Feeds

'The NSA set me up,' ex-con Qwest exec claims

Former CEO says refusal to help spies cost him his freedom

Top three mobile application threats

Former Qwest CEO Joe Nacchio, having recently completed a prison sentence for insider trading, maintains that he never committed any crime and that the sole reason for his conviction can be summed up in three letters: NSA.

In an interview with the Wall Street Journal, Nacchio said former security contractor Edward Snowden's revelations about far-reaching domestic spying programs conducted by the US National Security Agency backed up his claim of innocence, which has never wavered since his 2007 trial.

"I feel vindicated," Nacchio told the paper. "I never broke the law, and I never will."

During his trial, prosecutors argued that Nacchio sold $52m of Qwest stock because he knew the telco's fortunes were tanking. He says that's not true – that when he sold the shares he thought Qwest's outlook was good.

What he did do, he says, is turn down the NSA's 2001 request that he give the spy agency access to Qwest customers' phone records. Qwest was the only US telco to do so at the time, he claims, and his prosecution for securities fraud was a government reprisal.

Nacchio says he had planned to submit records of Qwest's dealings with the NSA as part of his defense, but that some of the materials he wanted to include were deemed classified and he was barred from presenting them as evidence.

As a result of his conviction, Nacchio paid a $19m fine, forfeited another $44.6m, and was handed a six-year prison sentence, which he served in minimum-security facilities in Pennsylvania. He was released on September 20 after serving 54 months.

Having entered prison looking every bit the plump-faced, well-heeled corporate exec, the 64-year-old Nacchio's body has been hardened by weightlifting and he now sports a shaved head and goatee reminiscent of Breaking Bad's Walter White.

Six years after his conviction, he's still in and out of the courts. He has sued his criminal defense lawyers for overbilling and malpractice (the latter claim since having been dismissed), and he's reportedly seeking an $18m refund from the Internal Revenue Service, based on his claim that the funds he was made to forfeit should have been tax deductible.

He's also looking for a book deal. He has two in mind: the first about Americans' loss of liberty from the actions of the NSA and other government agencies, and the second a memoir of his own experiences in federal prison. Nacchio describes his incarceration as being like "Lord of the Flies, for grown-ups," and among his more colorful claims are that his best friends inside were drug offenders who went by "Juice" and "Spoonie," and that his bunkmate was called "Spider."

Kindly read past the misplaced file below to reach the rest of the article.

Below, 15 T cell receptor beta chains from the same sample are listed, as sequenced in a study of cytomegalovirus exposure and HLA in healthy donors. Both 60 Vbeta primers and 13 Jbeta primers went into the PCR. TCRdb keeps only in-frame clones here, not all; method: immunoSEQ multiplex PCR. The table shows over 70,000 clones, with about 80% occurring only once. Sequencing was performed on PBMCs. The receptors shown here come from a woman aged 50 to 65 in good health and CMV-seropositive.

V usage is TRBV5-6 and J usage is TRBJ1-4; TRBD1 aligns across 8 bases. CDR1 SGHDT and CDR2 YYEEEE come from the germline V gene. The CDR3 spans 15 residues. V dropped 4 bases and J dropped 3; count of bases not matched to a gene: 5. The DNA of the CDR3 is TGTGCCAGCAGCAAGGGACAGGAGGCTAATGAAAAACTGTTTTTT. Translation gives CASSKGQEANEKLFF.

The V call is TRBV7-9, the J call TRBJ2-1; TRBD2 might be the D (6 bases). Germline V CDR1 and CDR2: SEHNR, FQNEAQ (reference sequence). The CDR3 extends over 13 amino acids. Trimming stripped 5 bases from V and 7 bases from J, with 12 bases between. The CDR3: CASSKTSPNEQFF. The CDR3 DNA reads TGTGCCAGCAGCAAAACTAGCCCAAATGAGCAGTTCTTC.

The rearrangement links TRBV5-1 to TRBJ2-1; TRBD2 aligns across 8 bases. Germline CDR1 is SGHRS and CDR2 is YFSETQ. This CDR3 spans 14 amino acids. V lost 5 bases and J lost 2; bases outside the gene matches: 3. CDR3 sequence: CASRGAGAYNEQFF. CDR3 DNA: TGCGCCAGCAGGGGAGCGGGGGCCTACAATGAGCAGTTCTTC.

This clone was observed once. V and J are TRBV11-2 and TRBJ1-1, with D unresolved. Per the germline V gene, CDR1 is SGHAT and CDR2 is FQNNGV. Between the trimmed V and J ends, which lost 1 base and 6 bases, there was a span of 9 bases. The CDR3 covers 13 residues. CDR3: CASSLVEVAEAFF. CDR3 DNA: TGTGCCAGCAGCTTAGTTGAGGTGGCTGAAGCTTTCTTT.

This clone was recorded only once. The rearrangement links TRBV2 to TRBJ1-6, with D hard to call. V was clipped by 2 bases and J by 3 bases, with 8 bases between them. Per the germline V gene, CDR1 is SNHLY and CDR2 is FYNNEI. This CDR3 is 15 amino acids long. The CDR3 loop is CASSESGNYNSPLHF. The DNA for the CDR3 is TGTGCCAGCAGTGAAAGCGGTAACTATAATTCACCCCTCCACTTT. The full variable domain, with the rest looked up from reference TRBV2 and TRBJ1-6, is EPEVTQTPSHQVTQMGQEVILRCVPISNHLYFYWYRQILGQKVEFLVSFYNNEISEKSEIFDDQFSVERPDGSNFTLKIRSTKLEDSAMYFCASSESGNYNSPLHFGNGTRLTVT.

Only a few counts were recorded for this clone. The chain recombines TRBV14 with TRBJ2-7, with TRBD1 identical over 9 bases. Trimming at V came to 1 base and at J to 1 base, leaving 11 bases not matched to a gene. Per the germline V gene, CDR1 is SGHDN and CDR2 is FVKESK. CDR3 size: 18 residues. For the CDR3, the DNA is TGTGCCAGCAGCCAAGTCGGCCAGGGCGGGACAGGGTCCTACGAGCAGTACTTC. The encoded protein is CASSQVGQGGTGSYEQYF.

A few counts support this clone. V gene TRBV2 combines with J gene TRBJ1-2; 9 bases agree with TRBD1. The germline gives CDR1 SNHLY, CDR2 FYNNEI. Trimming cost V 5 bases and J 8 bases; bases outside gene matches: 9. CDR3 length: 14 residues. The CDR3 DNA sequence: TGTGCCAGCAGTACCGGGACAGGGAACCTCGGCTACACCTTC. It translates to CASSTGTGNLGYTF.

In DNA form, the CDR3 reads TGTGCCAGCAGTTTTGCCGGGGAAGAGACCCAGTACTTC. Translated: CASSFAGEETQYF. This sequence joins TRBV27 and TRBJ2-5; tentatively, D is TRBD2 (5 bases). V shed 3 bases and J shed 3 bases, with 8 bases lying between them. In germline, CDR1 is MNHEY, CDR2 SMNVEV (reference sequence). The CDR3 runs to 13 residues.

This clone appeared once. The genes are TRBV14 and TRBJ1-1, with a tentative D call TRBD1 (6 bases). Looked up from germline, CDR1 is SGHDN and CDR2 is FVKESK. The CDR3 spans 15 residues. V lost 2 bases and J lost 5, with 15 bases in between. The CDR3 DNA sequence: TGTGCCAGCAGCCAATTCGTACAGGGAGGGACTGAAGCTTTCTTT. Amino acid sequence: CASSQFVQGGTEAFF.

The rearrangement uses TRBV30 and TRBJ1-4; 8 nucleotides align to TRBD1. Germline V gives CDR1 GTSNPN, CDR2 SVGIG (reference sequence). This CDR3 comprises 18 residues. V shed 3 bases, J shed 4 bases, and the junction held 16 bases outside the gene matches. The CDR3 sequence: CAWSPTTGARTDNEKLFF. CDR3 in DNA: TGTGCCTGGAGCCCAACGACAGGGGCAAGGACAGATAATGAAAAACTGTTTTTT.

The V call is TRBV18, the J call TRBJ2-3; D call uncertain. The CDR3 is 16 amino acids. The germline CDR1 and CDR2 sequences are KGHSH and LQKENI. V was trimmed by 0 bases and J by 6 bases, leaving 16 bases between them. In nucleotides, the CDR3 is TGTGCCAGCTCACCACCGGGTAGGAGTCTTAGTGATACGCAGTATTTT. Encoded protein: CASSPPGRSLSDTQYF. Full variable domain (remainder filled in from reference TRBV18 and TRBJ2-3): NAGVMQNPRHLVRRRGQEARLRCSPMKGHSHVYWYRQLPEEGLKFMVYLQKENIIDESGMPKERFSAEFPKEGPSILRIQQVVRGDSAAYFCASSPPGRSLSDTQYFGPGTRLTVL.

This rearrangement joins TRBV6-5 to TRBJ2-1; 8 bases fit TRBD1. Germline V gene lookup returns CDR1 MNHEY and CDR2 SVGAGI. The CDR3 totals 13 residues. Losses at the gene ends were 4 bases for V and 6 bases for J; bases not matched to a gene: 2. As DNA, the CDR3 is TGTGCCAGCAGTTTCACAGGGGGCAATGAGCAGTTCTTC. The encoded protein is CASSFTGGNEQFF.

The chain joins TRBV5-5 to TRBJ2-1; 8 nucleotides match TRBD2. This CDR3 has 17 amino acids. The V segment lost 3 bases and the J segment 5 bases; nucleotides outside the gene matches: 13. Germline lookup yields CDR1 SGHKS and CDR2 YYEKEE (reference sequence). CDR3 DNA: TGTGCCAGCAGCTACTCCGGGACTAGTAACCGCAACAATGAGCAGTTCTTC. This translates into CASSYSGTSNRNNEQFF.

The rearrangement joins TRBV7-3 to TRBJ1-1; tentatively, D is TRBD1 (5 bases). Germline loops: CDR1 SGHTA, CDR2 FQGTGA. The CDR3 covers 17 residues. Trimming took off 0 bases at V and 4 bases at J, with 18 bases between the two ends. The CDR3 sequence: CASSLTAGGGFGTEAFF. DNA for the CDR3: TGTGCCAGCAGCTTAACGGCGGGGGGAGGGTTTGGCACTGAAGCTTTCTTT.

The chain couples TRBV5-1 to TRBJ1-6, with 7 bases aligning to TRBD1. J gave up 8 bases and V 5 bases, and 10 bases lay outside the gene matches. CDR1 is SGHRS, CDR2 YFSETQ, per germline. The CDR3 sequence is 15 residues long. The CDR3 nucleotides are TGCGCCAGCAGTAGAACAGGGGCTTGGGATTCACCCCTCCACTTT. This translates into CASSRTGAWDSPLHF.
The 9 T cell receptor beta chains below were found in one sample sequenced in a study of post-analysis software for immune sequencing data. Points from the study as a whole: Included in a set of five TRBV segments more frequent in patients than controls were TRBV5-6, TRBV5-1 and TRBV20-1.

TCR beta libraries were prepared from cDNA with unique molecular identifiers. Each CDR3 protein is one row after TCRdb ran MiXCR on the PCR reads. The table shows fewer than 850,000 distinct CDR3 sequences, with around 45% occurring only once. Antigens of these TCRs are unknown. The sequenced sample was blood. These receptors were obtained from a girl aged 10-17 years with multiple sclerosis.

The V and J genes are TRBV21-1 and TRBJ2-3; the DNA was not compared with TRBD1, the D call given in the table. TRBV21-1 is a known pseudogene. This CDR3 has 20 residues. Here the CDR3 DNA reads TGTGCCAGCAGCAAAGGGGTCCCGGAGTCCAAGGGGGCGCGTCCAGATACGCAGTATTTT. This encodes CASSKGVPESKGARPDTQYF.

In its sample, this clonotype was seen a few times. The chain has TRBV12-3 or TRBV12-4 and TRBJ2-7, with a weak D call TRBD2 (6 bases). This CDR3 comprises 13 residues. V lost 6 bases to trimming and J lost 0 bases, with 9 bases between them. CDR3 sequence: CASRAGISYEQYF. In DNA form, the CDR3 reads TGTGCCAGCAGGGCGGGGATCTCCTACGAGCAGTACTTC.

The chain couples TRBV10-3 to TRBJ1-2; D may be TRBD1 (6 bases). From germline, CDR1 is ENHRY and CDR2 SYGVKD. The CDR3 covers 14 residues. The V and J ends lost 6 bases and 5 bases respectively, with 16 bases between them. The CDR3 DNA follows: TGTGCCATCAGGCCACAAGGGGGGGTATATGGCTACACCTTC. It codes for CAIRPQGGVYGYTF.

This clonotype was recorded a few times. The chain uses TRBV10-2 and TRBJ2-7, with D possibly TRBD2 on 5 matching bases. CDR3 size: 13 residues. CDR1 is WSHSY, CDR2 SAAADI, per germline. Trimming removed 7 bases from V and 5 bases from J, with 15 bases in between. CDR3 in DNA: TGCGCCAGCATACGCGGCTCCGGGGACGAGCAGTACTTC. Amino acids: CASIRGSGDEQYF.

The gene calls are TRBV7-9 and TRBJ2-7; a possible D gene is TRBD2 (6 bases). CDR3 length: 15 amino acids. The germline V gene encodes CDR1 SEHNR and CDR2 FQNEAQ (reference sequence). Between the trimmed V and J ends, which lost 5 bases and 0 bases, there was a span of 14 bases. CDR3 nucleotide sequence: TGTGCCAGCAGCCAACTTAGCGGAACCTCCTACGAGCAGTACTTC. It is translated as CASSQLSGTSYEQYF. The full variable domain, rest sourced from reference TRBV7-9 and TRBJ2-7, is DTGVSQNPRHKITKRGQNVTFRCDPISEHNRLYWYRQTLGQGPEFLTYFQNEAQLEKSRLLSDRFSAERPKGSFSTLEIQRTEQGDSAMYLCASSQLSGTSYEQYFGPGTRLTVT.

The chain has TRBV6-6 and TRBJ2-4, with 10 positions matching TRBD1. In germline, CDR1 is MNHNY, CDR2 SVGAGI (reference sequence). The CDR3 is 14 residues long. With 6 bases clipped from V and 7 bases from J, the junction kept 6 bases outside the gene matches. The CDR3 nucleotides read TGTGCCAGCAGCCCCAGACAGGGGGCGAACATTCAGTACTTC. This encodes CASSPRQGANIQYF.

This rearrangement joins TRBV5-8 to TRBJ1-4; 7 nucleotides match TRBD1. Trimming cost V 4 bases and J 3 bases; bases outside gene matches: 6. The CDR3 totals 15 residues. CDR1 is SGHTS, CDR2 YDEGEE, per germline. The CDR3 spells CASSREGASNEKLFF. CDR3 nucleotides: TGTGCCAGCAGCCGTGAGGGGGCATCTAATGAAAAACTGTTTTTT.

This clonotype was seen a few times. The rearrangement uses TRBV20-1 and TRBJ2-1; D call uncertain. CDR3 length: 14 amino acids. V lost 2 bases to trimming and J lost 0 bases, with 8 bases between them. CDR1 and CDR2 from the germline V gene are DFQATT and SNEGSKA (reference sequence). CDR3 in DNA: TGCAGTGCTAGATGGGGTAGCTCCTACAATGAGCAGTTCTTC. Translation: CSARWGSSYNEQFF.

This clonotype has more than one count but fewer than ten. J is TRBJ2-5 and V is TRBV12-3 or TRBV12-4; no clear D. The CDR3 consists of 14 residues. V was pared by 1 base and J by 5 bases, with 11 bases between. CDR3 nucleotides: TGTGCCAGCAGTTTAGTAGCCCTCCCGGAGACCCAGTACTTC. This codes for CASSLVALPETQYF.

"I trust Spoonie and Juice with my back," Nacchio told the WSJ. "I wouldn't trust the guys who worked for me at Qwest." ®

3 Big data security analytics techniques

More from The Register

next story
Putin tells Snowden: Russia conducts no US-style mass surveillance
Gov't is too broke for that, Russian prez says
One year on: diplomatic fail as Chinese APT gangs get back to work
Mandiant says past 12 months shows Beijing won't call off its hackers
Lavabit loses contempt of court appeal over protecting Snowden, customers
Judges rule complaints about government power are too little, too late
MtGox chief Karpelès refuses to come to US for g-men's grilling
Bitcoin baron says he needs another lawyer for FinCEN chat
Don't let no-hire pact suit witnesses call Steve Jobs a bullyboy, plead Apple and Google
'Irrelevant' character evidence should be excluded – lawyers
Edward Snowden on his Putin TV appearance: 'Why all the criticism?'
Denies Q&A cameo was meant to slam US, big-up Russia
Record labels sue Pandora over vintage song royalties
Companies want payout on recordings made before 1972
EFF: Feds plan to put 52 MILLION FACES into recognition database
System would identify faces as part of biometrics collection
Ex-Tony Blair adviser is new top boss at UK spy-hive GCHQ
Robert Hannigan to replace Sir Iain Lobban in the autumn
Judge halts spread of zombie Nortel patents to Texas in Google trial
Epic Rockstar patent war to be waged in California
prev story

Whitepapers

Securing web applications made simple and scalable
In this whitepaper learn how automated security testing can provide a simple and scalable way to protect your web applications.
3 Big data security analytics techniques
Applying these Big Data security analytics techniques can help you make your business safer by detecting attacks early, before significant damage is done.
The benefits of software based PBX
Why you should break free from your proprietary PBX and how to leverage your existing server hardware.
Top three mobile application threats
Learn about three of the top mobile application security threats facing businesses today and recommendations on how to mitigate the risk.
Combat fraud and increase customer satisfaction
Based on their experience using HP ArcSight Enterprise Security Manager for IT security operations, Finansbank moved to HP ArcSight ESM for fraud management.